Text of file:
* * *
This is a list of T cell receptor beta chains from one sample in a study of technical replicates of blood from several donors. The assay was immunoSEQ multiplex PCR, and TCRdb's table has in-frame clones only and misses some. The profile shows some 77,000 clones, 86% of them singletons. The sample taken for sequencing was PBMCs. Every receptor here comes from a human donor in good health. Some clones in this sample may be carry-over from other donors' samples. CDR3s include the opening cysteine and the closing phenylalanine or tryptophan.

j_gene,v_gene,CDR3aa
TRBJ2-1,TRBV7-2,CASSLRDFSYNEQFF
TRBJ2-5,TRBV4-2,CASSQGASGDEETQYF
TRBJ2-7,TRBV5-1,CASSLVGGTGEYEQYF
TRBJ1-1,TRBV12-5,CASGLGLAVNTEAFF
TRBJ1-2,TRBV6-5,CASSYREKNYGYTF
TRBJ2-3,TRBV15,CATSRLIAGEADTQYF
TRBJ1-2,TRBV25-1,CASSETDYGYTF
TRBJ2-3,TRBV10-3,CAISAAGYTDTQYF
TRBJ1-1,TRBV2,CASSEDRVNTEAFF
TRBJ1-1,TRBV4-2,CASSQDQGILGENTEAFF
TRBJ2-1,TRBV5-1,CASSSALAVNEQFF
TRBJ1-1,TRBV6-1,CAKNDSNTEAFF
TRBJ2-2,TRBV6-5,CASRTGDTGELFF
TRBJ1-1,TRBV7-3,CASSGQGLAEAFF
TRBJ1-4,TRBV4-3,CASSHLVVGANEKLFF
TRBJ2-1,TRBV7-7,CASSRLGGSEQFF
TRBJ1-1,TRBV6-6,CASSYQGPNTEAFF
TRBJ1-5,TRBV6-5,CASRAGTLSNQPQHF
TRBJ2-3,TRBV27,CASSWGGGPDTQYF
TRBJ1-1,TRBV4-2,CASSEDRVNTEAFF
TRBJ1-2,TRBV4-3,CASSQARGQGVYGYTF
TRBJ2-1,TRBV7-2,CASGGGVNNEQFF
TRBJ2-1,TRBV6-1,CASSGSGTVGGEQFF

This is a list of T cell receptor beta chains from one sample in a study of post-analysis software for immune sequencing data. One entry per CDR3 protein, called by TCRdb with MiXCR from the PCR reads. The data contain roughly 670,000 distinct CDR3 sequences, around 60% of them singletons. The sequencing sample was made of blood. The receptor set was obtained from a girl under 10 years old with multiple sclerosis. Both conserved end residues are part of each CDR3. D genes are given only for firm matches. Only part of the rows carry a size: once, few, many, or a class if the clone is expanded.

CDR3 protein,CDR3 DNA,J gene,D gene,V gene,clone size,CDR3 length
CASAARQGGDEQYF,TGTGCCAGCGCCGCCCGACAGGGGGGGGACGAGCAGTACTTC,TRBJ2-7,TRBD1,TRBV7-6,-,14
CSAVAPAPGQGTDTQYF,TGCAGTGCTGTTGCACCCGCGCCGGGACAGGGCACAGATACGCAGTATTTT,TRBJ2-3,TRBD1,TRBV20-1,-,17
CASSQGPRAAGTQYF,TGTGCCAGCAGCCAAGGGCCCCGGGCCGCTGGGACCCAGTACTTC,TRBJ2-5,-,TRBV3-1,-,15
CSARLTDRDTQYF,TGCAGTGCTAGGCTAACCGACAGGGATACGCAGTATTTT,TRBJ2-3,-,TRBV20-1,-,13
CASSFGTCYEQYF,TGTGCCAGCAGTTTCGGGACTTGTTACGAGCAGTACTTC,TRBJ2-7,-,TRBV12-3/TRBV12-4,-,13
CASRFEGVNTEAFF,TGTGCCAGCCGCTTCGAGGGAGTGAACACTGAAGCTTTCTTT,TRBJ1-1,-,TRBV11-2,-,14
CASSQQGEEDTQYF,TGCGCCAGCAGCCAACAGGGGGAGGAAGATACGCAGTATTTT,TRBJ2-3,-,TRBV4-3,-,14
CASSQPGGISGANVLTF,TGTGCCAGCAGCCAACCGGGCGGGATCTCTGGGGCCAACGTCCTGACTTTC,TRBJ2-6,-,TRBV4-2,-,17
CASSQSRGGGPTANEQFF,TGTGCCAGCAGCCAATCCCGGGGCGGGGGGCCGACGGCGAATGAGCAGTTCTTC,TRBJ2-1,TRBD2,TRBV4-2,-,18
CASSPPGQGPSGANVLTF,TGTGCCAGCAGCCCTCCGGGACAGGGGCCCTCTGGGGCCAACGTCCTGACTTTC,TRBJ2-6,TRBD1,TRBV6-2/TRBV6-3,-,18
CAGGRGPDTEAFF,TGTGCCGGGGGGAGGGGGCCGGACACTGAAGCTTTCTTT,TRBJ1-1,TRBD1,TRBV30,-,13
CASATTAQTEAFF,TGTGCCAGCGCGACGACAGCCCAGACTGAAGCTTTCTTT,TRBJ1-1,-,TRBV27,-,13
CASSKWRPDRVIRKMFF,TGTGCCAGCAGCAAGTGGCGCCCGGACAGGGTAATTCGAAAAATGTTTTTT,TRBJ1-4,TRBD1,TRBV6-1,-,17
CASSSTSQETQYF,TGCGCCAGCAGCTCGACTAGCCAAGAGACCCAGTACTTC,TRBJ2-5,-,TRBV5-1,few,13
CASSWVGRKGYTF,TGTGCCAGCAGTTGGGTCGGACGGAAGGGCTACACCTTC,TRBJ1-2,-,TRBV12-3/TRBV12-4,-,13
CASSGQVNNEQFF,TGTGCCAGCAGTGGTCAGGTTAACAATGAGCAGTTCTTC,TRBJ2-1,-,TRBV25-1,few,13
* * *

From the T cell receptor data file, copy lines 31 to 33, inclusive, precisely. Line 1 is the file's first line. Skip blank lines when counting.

CSARLTDRDTQYF,TGCAGTGCTAGGCTAACCGACAGGGATACGCAGTATTTT,TRBJ2-3,-,TRBV20-1,-,13
CASSFGTCYEQYF,TGTGCCAGCAGTTTCGGGACTTGTTACGAGCAGTACTTC,TRBJ2-7,-,TRBV12-3/TRBV12-4,-,13
CASRFEGVNTEAFF,TGTGCCAGCCGCTTCGAGGGAGTGAACACTGAAGCTTTCTTT,TRBJ1-1,-,TRBV11-2,-,14